Don't you just hate it when a jingle or song gets stuck in your head? Perhaps it's only a portion, looping nonstop; maybe it's one verse or even the entire song.
While it might drive you crazy, it means somebody somewhere has done a fantastic job of successfully merging rhythm, melody, harmony and sound. That somebody is a composer.
Kyle Kindred, assistant professor of music and co-coordinator of theory and composition in the Sam Houston State University School of Music, said one of his ongoing challenges is demonstrating that music composition is not fussy, nor do music composers live in the past with Bach and Beethoven.
"They were the Lady Gagas of their time," Kindred said. "But you couldn't just go out and buy the latest album. You had to be in Vienna. When recording technology appeared 100 years ago, it changed the course of music history. The thing that makes composing significant today is that we're always creating new ideas and new kinds of music."
And on that note…
"There's no right or wrong way to teach composition," Kindred said. "That's why I try to keep an open mind when students bring creative ideas to me.”
Indeed. Consider Nathan Mays's unique approach to composition.
The 24-year-old SHSU senior has created a percussion piece inspired by "Magic: The Gathering," a card and dice game similar to “Dungeons and Dragons.” The game involves strategy and skill, and sometimes feels like it will never end—just like music composition.
"It's part of an unfinished, greater work, a cycle of five pieces," Mays said. "I'm a huge nerd; I love games and I love to nerd out over music history."
If any music is steeped in history, it has to be classical. Mays, who loves hard rock music, was introduced to jazz while he was a student at San Jacinto College. After transferring to SHSU, he had to switch instruments from electric bass to double bass, and that's when he began developing the "real, classical playing."
"The more I studied with teachers here, the more I got into the classical side," Mays said. "I started to see how classical playing helps me in my jazz and rock playing."
Upon graduation, Mays would love to play full-time, although realistically, he knows he'll probably have to head for higher education.
He's not alone.
"The first day students come in, I tell them 'if you're looking to graduate with a bachelor's degree in music composition and then go out and get a fulltime job, you need to look for another major,'" Kindred said.
The School of Music has approximately 400 students, of which 80 percent are music education majors and are pretty much assured a job upon graduation, Kindred said.
"The rest of us are in a different boat," he said. "I know wonderful composers who have IT (information technology) jobs and do wonderful work as composers, but it doesn't bring in the money."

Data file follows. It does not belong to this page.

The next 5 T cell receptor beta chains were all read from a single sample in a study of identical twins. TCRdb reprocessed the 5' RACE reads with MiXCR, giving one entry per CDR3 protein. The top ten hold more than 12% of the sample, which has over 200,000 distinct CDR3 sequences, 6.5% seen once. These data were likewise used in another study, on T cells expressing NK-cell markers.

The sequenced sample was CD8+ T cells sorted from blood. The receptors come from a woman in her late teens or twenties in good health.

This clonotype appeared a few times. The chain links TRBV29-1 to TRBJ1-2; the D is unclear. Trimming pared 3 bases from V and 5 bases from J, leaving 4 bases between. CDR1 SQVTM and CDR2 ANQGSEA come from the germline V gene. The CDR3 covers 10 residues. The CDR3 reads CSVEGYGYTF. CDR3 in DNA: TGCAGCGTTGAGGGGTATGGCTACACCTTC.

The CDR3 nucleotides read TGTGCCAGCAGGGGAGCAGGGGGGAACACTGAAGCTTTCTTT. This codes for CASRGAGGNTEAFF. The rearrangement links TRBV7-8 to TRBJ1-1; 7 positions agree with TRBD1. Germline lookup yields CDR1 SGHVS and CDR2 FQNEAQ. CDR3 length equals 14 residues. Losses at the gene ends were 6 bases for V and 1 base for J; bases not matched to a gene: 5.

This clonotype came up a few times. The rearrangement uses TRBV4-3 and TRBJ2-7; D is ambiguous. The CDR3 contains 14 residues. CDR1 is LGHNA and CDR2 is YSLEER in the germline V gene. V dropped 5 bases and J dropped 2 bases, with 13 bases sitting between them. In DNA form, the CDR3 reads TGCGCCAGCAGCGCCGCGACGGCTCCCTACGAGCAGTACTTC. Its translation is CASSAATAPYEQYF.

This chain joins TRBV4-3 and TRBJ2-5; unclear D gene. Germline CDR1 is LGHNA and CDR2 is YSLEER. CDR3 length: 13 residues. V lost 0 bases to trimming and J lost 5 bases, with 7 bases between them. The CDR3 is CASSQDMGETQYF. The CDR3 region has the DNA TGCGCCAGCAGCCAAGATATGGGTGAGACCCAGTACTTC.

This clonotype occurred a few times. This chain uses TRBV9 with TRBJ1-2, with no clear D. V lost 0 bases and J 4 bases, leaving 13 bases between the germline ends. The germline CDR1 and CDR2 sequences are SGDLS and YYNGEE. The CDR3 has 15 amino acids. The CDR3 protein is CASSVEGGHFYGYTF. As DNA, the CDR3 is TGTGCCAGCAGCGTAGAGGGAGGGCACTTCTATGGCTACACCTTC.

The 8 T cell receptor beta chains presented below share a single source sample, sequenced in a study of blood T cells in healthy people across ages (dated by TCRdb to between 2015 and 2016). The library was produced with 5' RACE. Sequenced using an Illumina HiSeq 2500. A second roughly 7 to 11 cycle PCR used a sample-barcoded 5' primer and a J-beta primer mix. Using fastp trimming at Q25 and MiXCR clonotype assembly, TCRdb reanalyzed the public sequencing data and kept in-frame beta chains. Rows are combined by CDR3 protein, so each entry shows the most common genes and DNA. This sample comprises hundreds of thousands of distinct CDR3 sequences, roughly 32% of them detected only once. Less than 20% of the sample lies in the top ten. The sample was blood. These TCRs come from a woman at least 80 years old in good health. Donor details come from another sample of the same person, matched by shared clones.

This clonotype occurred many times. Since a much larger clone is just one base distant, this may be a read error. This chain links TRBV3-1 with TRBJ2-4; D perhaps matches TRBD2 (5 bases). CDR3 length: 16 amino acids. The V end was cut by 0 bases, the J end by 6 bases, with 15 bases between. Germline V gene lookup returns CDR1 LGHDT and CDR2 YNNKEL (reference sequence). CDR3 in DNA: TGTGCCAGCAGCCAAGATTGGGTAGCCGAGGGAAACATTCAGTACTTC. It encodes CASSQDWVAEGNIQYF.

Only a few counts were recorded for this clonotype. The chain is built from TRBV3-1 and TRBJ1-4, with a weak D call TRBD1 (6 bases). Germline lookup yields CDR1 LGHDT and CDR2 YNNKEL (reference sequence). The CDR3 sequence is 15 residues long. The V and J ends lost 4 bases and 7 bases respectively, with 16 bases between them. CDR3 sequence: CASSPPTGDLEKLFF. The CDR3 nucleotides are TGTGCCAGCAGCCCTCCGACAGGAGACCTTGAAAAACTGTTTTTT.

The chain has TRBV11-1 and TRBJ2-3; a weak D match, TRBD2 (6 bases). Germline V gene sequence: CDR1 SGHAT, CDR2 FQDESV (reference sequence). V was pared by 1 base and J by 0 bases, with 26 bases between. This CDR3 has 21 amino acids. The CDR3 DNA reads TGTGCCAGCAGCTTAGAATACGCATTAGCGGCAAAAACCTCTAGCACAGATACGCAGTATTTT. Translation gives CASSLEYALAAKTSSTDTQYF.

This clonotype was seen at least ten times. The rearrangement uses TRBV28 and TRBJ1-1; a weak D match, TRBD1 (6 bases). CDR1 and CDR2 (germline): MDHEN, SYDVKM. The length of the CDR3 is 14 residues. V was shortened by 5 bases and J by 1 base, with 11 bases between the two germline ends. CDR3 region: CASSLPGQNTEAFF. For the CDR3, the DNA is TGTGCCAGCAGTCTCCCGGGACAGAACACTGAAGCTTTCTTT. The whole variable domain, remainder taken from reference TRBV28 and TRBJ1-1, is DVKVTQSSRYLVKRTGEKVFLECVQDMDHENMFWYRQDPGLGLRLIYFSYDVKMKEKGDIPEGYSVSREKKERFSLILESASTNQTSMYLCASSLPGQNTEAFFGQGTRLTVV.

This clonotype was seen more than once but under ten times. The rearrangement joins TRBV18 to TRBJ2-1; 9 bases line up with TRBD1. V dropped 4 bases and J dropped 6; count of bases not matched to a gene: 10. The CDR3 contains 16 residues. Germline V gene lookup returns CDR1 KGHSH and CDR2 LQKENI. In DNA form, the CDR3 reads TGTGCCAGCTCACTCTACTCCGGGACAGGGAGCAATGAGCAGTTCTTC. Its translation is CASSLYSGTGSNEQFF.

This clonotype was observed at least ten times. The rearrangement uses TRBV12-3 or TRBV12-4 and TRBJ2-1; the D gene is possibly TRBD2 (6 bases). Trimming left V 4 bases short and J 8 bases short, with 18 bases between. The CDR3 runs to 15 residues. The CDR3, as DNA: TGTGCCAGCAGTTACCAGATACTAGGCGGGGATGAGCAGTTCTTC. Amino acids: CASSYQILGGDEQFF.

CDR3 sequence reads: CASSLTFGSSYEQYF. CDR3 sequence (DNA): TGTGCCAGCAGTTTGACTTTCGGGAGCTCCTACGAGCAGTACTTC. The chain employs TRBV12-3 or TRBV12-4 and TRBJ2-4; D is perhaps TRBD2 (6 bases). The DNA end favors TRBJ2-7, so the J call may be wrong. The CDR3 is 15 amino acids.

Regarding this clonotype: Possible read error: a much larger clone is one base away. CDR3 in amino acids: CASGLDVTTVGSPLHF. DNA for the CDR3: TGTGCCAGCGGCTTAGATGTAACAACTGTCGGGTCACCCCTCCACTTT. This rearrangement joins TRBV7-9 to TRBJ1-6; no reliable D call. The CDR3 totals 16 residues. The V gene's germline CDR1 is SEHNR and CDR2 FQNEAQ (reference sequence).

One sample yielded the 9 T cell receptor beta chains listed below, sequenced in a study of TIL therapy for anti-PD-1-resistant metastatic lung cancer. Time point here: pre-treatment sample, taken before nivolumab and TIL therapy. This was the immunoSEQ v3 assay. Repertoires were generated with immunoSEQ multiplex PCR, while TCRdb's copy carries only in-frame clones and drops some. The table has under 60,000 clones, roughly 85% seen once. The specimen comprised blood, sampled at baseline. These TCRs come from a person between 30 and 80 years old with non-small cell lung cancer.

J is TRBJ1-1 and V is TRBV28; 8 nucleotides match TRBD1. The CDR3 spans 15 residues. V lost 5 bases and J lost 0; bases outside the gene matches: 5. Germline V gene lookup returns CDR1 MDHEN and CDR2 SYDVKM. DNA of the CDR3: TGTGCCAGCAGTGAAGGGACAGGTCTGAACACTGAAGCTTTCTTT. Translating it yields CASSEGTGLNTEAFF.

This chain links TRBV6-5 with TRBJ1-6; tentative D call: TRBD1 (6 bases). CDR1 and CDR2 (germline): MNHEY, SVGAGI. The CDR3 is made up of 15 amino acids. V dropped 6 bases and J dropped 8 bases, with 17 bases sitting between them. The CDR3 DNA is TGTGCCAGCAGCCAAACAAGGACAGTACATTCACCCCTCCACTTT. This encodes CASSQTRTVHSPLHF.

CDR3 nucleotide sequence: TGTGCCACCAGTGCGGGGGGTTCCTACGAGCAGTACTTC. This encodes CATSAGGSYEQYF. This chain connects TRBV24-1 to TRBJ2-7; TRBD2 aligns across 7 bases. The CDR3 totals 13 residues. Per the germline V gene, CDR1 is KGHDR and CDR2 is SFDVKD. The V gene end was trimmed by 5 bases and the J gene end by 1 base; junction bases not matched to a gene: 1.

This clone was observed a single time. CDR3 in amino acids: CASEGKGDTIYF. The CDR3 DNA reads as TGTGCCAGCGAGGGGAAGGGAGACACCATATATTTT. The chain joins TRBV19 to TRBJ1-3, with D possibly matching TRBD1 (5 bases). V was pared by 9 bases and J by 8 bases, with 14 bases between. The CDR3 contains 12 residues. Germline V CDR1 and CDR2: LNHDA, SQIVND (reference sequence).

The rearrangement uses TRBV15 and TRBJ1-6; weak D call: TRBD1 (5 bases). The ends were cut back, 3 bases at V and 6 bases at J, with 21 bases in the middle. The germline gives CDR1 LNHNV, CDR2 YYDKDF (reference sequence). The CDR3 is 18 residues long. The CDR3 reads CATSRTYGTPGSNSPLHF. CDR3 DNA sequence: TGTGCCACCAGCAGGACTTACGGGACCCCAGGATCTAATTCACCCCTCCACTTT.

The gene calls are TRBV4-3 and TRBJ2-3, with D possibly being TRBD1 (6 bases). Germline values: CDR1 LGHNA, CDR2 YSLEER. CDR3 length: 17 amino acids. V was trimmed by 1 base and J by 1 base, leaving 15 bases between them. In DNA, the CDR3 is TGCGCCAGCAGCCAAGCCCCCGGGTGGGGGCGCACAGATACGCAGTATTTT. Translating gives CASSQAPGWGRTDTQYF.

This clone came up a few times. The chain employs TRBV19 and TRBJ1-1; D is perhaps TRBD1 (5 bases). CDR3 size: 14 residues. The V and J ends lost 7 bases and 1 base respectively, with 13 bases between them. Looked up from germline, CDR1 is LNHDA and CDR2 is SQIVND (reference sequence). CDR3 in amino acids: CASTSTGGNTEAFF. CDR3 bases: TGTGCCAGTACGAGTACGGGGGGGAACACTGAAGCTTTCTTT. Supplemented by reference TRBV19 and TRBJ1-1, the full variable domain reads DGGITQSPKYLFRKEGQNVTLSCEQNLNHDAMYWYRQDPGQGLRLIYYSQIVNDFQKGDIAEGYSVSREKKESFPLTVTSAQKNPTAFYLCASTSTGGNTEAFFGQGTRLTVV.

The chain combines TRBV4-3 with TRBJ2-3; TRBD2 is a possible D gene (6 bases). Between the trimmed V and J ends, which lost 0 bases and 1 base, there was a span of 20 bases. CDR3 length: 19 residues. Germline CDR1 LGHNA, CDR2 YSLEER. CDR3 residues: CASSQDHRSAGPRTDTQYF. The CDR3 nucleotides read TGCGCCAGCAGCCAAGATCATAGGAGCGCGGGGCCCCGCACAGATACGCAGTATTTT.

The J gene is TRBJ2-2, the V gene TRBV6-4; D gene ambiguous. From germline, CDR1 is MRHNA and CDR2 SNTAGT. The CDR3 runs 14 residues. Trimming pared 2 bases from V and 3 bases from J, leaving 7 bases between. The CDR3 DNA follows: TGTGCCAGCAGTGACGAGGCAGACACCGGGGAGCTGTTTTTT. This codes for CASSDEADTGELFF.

While composers can seek work in the commercial world (think film scores and documentaries), many go on to teach, and that requires additional class time.
Thomas Bailey, who earned his bachelor’s degree from Baylor University, is now a graduate student at SHSU.
"A professor at Baylor told me to go to a different school for every degree I get so I can study under as many people as possible," said Bailey, who eventually wants to earn a doctorate. "All of those different voices are beneficial to students."
Bailey is striving for the best of both worlds—he wants to compose and teach, just like Kindred.
"If I can provide even half of what I've been given to the next generation, I win," Bailey said. "I joke with
Dr. Kindred that when he's ready to retire, I'll be there to take his chair."
Kindred is enjoying a very illustrious career so far. The Kansas-born pianist has had his compositions performed in the U.S., Canada,Japan and Europe. He holds degrees from Wichita State and The University of Texas at Austin, where in 2004 he earned his doctorate in musical arts.
Adam Sovkoplas is in the final stages of his doctorate at the University of Kentucky. When he was an undergrad at University of Texas-Brownsville, Sovkoplas' goal was to be a high school band director. But then he got a taste, or more accurately the sound, of composition.
"My first composition won a national contest and a $1,500 scholarship," Sovkoplas said. "I thought 'OK, I'll keep writing then.'"
That's when Sovkoplas applied to SHSU. He graduated in 2006, and now his goal is a faculty position teaching composition at a university.
"My dad thought I should get a degree in piano tuning because it would be more practical than music composition," Sovkoplas said. "But when I explained that I wanted to work as a professor, the whole idea became more exciting and acceptable. My family appreciates the art form of music composition and what it means to have one of your pieces performed."
There's nothing like it, Sovkoplas said, and that's why he's banking on a lifelong career in music.
"This is not an 'I'm going into this to make a lot of money,' thing; it's a creative thing,” Sovkoplas said. “Most people who are successful at writing music do it because they have to—there's something inside of them that just has to come out."
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